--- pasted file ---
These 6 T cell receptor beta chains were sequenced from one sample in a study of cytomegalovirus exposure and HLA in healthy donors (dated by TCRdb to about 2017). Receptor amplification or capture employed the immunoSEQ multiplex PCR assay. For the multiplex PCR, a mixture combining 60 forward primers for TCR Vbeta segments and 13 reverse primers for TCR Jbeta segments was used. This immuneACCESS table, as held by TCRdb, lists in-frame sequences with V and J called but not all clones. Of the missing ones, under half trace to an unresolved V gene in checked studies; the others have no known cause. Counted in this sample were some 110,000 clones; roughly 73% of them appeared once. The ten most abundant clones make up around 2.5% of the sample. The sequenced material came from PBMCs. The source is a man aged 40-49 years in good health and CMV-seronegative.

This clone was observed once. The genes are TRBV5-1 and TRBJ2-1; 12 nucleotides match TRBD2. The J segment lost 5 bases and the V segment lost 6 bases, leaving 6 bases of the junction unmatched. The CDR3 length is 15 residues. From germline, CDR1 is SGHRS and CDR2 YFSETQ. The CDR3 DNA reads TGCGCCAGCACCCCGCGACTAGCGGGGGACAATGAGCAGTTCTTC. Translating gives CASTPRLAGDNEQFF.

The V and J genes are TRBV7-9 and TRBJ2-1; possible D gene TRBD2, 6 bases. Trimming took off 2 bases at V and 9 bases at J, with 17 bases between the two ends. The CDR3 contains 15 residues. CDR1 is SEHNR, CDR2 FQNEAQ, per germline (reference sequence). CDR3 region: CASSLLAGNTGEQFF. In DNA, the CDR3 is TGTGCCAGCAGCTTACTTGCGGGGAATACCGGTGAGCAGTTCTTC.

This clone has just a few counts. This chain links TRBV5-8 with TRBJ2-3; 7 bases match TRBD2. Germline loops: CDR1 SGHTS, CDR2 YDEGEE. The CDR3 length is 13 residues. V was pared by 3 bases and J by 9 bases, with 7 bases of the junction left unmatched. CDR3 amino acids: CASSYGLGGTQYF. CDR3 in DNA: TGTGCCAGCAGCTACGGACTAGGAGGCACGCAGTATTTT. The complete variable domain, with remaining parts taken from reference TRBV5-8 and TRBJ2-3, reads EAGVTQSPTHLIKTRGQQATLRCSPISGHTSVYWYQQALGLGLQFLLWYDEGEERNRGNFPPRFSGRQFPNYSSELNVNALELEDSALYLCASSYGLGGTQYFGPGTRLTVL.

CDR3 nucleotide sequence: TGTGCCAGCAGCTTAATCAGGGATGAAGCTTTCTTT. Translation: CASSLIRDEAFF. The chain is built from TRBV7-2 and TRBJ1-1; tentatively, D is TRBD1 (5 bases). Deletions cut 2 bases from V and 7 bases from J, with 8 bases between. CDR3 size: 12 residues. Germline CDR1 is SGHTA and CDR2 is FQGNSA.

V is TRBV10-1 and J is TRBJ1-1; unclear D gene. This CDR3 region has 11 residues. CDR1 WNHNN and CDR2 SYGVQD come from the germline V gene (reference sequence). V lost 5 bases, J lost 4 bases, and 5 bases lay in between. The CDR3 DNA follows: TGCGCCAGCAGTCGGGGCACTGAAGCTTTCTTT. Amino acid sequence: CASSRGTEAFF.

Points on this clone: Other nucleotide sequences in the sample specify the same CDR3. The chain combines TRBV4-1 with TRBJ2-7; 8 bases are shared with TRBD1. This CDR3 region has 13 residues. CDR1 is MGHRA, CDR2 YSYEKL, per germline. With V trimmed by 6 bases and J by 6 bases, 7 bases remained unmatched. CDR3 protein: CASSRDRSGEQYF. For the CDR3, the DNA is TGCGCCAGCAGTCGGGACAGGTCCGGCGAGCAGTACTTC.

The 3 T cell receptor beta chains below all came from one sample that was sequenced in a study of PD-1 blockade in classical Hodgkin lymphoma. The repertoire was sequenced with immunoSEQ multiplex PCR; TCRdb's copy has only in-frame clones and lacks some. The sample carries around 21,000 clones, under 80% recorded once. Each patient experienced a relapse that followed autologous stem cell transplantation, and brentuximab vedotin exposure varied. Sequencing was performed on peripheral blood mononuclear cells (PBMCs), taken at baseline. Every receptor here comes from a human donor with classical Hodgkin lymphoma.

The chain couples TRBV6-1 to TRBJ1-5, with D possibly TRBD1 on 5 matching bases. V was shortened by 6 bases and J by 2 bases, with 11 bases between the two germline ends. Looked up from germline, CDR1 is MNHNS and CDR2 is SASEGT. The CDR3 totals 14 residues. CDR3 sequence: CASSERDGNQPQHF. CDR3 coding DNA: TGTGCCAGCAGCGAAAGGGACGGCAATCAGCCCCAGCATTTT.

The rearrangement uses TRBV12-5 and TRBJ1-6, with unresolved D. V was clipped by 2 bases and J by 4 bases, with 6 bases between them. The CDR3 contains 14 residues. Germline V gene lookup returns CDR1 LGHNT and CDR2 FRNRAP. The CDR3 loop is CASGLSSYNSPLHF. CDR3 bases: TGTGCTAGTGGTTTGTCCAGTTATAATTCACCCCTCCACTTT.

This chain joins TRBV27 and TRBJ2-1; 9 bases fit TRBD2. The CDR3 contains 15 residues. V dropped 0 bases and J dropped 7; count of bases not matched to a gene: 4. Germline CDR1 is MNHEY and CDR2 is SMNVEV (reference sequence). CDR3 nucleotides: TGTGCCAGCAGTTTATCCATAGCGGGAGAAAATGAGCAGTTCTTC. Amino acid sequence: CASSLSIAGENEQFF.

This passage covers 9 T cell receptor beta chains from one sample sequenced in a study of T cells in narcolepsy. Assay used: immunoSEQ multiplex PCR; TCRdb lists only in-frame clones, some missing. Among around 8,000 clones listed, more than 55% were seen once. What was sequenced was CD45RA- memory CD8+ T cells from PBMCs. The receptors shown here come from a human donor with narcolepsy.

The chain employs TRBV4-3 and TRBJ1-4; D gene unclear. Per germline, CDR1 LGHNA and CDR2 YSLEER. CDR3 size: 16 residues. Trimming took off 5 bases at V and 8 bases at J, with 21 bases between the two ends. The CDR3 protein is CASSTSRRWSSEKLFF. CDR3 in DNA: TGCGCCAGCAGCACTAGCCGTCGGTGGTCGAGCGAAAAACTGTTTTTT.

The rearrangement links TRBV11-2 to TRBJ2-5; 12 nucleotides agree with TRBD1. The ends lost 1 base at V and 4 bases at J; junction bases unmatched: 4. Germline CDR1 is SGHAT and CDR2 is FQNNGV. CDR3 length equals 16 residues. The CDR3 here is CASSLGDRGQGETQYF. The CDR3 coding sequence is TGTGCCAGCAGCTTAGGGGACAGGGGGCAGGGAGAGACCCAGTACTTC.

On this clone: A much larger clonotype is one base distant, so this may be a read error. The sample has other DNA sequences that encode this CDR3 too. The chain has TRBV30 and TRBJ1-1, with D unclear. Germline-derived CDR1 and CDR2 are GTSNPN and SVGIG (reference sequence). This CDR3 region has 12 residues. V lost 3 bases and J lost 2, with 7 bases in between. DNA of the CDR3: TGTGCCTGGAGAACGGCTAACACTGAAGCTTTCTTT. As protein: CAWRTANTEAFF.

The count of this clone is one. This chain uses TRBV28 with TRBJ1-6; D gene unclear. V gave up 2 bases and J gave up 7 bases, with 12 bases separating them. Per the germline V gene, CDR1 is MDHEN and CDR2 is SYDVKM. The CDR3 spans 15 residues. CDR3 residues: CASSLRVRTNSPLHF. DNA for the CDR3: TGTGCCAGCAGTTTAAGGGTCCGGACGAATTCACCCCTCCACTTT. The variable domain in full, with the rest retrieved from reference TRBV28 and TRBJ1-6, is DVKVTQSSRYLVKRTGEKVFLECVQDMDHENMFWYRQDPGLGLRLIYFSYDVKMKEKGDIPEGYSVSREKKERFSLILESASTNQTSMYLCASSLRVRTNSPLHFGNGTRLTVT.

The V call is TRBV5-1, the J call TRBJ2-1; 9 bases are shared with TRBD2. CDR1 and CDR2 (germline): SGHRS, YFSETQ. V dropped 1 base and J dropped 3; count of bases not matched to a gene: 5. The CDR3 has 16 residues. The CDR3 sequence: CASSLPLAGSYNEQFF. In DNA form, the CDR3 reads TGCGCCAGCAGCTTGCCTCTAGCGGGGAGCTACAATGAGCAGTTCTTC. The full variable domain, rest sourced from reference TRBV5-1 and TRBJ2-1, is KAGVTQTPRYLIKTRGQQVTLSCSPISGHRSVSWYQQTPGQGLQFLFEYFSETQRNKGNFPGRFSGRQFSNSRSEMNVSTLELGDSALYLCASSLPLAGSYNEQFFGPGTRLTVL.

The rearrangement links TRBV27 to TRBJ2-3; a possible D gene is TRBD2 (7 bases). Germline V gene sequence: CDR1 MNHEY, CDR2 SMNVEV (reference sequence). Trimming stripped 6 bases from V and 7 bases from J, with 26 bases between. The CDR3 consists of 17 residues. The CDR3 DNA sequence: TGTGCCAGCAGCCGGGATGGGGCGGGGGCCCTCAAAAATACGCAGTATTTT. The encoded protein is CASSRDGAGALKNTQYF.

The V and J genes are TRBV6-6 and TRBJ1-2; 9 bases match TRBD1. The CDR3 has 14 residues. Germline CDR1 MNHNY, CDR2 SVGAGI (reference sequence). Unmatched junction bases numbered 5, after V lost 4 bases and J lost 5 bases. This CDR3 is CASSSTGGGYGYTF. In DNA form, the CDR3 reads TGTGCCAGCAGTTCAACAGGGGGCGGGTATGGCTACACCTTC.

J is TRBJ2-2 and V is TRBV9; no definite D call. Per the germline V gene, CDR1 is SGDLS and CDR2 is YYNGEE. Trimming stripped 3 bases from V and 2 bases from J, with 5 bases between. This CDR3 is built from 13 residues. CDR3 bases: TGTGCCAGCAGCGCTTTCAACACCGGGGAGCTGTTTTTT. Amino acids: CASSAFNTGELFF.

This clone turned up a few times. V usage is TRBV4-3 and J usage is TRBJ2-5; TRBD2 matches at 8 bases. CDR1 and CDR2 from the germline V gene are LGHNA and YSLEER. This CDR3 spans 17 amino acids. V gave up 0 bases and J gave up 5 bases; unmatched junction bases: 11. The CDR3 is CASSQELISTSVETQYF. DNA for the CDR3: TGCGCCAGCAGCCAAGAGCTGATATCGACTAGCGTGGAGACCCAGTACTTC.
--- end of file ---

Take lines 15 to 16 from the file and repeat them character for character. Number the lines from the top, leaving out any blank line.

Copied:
On this clone: A much larger clonotype is one base distant, so this may be a read error. The sample has other DNA sequences that encode this CDR3 too. The chain has TRBV30 and TRBJ1-1, with D unclear. Germline-derived CDR1 and CDR2 are GTSNPN and SVGIG (reference sequence). This CDR3 region has 12 residues. V lost 3 bases and J lost 2, with 7 bases in between. DNA of the CDR3: TGTGCCTGGAGAACGGCTAACACTGAAGCTTTCTTT. As protein: CAWRTANTEAFF.

The count of this clone is one. This chain uses TRBV28 with TRBJ1-6; D gene unclear. V gave up 2 bases and J gave up 7 bases, with 12 bases separating them. Per the germline V gene, CDR1 is MDHEN and CDR2 is SYDVKM. The CDR3 spans 15 residues. CDR3 residues: CASSLRVRTNSPLHF. DNA for the CDR3: TGTGCCAGCAGTTTAAGGGTCCGGACGAATTCACCCCTCCACTTT. The variable domain in full, with the rest retrieved from reference TRBV28 and TRBJ1-6, is DVKVTQSSRYLVKRTGEKVFLECVQDMDHENMFWYRQDPGLGLRLIYFSYDVKMKEKGDIPEGYSVSREKKERFSLILESASTNQTSMYLCASSLRVRTNSPLHFGNGTRLTVT.